My life has drastically changed over the last three months. I’ve moved out, moved interstate and moved in with my boyfriend all in one hit. I’ve started my first full-time, professional job. I’m having to maintain and run a home as well as coping with waves of homesickness. But the biggest change I’ve adapted to is my long commute between home and work. On a good day it will take me an hour and a half on public transport. On a bad day it’ll be at least two hours. Compare this back to Perth, where everything in the suburbs was a ten-minute drive.
While long commutes can be a pain in the ass, I’m also learning they’re full of potential. If you know what to do, you can make them incredibly productive, and even make them the best part of your day.
Set Up & Reflect on Habits
Long commutes in the morning are perfect for setting up habits. As I’ll re-iterate time and time again in this post, long commutes give you heaps of time to daydream and plan. This includes thinking about your habits. I love sussing out my habits first thing in the morning, because they’re fresh in my mind. For instance, after the morning rush, I realise there are all these things I need to do instead of sleeping in for those ‘ten minutes’. Once I settle onto the train, I use Productive to set up my daily, weekly and monthly habits. Another way I love to keep track of my habits is through my Kikki.K Habits Journal and Habits Tracker, but I’ll talk about those another time.
Read a Book
While I’ve always loved reading, I’ve been incredibly slack with leisurely reading over the last two years. Long commutes have allowed me to dedicate a part of my day to dive into a book. Now I’m back to my pre-teen self and flying through them. The trick is to find a book that’s not too bulky or too big for your bag, otherwise you’ll get frustrated when you dig for keys and transport cards. In the past six weeks, I’ve already finished Stephen King’s On Writing, Sam Thompson’s Communion Town, Sylvain Neuvel’s Sleeping Giants (with the sequel currently in the mail!) and Samantha Shannon’s The Mime Order and The Song Rising. That’s almost averaging one book a week!
Set Up and Review Goals
Time to sound like a broken record: long commutes are a great opportunity to day dream. Personally, my thoughts will wander to the goals I’m striving for. My long commutes allow me to fully indulge in where I want to take my life and the necessary steps to get there. Once I’ve outlined my goals, the next step is to check in on them and make sure I’m on the right path. While I love using Kikki.K’s Goal Journal to track my progress, Remente is perfect for commutes. The app allows you to set a goal and outline the baby steps that’ll allow you to achieve it. Plus, you can assess your mood and life as a part of your personal development.
One thing I’ve been craving since starting full-time work is the opportunity to write. And trust me, there’s a lot I want to write about. Because neat hand writing and rattling trains don’t mix, I was reluctant to use the train as a writing opportunity. I could use my iPhone as a writing tool, but I find it’s screen size limiting and my creativity flows better when the words are written by pen. However, the urge to write has become so severe, I’ve decided that the time on long commutes is too precious to pass up. I usually spend time writing internal thoughts, my current challenges and experiences, potential blog posts, sci-fi stories, research… even my shopping list. When it comes to writing, the options are endless!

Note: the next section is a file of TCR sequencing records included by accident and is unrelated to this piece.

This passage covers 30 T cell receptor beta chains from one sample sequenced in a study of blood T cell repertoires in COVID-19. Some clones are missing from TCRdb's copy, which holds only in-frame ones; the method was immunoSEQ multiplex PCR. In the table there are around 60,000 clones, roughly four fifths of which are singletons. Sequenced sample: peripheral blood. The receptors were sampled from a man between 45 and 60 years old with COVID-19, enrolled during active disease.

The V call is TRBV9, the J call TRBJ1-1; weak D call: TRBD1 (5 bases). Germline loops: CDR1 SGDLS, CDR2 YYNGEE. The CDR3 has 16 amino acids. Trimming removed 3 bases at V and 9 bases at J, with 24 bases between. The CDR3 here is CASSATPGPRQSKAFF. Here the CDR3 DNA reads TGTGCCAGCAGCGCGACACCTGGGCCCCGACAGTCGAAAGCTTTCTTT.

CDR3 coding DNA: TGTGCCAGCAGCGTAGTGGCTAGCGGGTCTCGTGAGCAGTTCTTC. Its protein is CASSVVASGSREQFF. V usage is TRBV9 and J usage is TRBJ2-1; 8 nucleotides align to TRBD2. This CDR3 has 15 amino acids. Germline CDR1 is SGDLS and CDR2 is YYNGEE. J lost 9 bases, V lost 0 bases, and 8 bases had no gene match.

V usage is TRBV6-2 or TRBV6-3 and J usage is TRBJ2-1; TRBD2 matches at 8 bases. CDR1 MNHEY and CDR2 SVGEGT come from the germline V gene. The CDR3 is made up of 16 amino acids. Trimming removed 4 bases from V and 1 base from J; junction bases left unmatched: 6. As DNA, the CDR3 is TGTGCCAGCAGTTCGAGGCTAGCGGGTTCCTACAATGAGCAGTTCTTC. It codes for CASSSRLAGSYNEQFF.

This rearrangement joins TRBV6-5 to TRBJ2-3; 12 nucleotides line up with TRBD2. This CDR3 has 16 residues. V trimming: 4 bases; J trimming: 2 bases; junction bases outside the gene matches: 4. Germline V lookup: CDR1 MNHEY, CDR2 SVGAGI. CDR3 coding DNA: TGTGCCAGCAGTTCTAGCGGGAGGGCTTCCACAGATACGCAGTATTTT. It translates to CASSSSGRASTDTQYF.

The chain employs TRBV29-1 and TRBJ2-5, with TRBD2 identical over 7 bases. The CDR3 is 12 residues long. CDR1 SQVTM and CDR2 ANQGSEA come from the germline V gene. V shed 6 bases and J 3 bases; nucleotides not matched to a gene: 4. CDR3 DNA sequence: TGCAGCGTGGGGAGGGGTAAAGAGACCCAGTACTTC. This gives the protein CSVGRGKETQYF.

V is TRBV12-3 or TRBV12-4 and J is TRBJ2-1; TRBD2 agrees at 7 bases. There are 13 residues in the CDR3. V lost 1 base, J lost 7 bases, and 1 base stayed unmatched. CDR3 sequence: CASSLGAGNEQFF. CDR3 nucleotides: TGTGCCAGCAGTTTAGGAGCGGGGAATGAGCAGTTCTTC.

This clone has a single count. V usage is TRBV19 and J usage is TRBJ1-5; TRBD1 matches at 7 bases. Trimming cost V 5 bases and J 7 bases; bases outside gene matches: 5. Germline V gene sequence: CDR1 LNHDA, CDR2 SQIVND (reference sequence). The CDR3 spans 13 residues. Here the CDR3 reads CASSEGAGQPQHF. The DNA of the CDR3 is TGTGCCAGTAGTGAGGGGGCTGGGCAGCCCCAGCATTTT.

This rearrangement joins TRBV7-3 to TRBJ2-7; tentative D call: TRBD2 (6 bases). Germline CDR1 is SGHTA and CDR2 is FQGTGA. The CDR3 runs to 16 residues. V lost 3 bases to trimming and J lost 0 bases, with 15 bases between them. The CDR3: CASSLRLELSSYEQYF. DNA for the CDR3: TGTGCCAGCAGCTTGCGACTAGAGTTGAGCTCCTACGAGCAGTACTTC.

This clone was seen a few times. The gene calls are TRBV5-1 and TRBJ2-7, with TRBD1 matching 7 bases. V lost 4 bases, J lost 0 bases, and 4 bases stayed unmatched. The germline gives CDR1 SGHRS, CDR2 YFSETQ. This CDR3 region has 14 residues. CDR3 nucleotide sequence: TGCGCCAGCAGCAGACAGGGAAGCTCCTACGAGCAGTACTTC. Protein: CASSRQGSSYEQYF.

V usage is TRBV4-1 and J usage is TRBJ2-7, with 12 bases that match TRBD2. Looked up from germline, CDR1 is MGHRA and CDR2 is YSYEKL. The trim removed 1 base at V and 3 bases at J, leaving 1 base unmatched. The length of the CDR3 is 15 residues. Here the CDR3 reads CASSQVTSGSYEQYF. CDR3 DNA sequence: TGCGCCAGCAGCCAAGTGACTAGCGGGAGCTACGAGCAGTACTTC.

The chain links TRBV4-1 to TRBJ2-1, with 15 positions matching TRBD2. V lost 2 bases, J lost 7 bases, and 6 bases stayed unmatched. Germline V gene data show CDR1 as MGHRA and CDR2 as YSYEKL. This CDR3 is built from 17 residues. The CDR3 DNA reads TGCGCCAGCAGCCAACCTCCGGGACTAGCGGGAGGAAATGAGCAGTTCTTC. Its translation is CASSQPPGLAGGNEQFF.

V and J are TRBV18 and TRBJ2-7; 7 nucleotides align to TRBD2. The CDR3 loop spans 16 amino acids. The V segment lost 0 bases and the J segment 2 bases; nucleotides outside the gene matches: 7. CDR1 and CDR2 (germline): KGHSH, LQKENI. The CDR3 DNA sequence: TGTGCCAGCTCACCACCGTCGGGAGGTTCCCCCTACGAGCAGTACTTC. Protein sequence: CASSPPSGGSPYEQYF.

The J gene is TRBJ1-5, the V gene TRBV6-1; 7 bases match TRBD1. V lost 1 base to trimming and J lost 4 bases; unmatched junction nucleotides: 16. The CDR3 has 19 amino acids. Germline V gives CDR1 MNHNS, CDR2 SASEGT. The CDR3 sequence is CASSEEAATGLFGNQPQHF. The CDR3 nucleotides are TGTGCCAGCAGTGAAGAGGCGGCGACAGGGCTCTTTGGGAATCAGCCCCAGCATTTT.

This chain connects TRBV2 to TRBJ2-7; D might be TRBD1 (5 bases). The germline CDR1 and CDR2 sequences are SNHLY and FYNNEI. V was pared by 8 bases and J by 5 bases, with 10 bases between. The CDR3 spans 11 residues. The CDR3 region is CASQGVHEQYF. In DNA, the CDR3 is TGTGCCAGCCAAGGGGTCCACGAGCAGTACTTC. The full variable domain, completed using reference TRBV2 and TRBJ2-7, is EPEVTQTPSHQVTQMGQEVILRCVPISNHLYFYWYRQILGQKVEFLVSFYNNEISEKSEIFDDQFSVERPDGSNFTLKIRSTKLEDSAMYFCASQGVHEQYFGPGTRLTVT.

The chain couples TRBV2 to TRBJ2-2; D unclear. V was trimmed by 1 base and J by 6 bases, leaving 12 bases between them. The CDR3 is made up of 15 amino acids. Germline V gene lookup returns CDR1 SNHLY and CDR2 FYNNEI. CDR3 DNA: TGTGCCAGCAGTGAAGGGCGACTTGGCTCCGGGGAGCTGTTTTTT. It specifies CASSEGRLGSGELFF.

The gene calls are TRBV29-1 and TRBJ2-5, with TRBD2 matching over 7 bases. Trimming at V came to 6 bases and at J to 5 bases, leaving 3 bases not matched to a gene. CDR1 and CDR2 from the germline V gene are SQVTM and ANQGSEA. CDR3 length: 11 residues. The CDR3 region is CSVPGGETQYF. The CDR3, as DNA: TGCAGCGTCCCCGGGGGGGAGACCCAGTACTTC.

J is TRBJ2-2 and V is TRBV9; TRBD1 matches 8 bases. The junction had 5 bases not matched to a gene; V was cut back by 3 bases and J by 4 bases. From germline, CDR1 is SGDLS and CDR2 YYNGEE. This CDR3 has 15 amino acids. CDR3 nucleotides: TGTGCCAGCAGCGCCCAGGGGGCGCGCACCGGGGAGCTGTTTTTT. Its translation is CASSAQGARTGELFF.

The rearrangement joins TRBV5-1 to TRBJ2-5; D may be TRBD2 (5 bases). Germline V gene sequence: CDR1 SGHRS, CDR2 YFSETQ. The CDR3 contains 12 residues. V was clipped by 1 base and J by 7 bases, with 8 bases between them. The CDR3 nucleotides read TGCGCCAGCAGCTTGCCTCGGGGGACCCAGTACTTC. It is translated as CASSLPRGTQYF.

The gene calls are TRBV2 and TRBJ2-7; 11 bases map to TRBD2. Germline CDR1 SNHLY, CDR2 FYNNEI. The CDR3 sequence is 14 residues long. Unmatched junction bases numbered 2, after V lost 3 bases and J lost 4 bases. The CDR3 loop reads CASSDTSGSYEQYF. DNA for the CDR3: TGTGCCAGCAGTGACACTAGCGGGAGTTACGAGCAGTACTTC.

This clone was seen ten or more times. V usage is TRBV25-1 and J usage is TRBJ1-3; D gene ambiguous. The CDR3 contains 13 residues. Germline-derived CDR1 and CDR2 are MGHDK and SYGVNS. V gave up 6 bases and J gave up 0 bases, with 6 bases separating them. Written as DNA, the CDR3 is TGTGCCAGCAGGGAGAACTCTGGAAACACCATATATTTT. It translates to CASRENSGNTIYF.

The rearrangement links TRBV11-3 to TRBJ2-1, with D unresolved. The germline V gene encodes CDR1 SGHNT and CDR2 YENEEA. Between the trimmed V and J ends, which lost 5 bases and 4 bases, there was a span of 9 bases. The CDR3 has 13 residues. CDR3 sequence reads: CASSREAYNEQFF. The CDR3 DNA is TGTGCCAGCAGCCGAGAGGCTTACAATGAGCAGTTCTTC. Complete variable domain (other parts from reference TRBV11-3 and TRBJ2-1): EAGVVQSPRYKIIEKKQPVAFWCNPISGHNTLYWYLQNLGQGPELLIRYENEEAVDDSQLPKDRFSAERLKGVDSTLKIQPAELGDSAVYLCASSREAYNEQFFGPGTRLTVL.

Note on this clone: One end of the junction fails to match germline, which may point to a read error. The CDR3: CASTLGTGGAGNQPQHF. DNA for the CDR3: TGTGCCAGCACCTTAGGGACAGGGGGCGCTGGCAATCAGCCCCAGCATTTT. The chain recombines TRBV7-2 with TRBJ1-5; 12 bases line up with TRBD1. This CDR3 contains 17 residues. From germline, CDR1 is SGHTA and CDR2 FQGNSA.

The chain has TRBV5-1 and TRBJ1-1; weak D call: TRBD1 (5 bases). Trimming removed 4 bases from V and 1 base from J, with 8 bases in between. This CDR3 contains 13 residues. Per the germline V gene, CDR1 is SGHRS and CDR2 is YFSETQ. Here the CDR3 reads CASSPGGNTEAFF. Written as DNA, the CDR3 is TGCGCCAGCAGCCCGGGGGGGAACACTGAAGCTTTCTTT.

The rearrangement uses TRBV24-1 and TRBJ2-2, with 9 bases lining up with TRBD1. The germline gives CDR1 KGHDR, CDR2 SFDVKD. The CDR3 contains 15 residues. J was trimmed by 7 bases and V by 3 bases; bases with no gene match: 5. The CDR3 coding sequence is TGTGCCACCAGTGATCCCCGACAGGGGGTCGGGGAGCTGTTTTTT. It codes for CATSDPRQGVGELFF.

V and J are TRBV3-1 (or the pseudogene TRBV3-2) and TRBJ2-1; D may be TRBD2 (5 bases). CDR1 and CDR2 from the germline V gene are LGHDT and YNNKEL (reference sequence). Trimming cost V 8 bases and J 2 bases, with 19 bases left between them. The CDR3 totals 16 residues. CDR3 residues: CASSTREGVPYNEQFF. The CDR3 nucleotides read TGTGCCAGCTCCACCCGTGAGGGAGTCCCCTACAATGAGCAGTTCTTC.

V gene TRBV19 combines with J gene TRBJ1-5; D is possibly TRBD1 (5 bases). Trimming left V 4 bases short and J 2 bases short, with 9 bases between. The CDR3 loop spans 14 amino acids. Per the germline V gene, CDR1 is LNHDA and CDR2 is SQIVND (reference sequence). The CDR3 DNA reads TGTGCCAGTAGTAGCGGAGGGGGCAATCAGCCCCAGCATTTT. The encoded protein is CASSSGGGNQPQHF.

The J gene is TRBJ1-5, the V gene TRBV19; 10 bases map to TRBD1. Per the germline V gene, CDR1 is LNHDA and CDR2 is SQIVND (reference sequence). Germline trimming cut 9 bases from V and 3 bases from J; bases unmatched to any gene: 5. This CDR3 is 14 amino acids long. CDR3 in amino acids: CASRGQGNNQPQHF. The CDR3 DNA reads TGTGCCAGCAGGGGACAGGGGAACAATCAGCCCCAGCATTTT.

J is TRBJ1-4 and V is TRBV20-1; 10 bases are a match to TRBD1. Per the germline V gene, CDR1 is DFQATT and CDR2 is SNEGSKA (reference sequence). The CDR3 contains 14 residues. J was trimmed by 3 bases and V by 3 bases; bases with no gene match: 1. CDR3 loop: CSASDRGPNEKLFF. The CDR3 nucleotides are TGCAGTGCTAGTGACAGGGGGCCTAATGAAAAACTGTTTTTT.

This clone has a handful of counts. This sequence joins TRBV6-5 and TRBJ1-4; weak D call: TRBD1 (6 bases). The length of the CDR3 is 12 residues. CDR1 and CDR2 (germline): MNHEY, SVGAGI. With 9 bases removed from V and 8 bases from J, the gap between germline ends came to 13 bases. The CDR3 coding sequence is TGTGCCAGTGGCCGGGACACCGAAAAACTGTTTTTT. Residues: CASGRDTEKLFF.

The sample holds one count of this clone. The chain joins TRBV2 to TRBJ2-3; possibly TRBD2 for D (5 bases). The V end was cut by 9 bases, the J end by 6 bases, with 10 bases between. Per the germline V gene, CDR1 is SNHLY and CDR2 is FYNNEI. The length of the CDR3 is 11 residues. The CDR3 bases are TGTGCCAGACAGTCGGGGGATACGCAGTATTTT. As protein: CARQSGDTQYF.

Composing a To-Do List
I’m a sucker for writing down multiple to-do lists. No kidding, I have every type and size imaginable on every topic. Ideally, I’ll write a to-do list the night before so I can start off the day prepared. But on the occasions I’m running behind, my long commutes are the perfect time to catch up and list down everything I need to do. From booking appointments to shopping reminders and food prep, I write it all down on my many notepads and on One List where I can set up reminders. You can also prioritise your tasks as ‘Urgent’, ‘High’, ‘Medium’ and ‘Low’ so it’ll automatically list your tasks in order of importance.
Plan Your Week
Nothing will make you feel more organised than planning your week — and month — in advance. It can be really tricky finding the time to plan ahead, but (like I said earlier) long commutes are ideal for these kind of activities. I’m traditionally a pen-to-paper kind of girl with my Kikki.K Time Planner, but since starting my full-time position, I’ve started to re-evaluate my weekly and monthly planning tools. For the time being, I’ve been using Apple’s Calendar as it’s easy to change events and set reminders, but I’m looking forward to using my Time Planner more regularly again.
Check on Your Budget and Finances
Probably the second challenge I’ve had to adapt to is setting up and sticking to a budget. After trying out a few budget apps, I fell in love with Fudget. Fudget allows you to create several budgets, and within that budget you add income and expenses. I do it month-by-month to correspond with my pay, but you can structure it however you like. The best part about this app is how much you can customise it to suit your money flow. Plus, it does all the working out for you so you know exactly how much have to spend a month, as well as the left overs. It doesn’t take too long to do either, so it’s perfect for short and long commutes.
While you can also use commutes for more enjoyable tasks, such as streaming your favourite TV show or scrolling through IG, I love making my commutes productive as they allow me to enjoy myself more at home. How do you enjoy your commutes? Let me know in the comments below.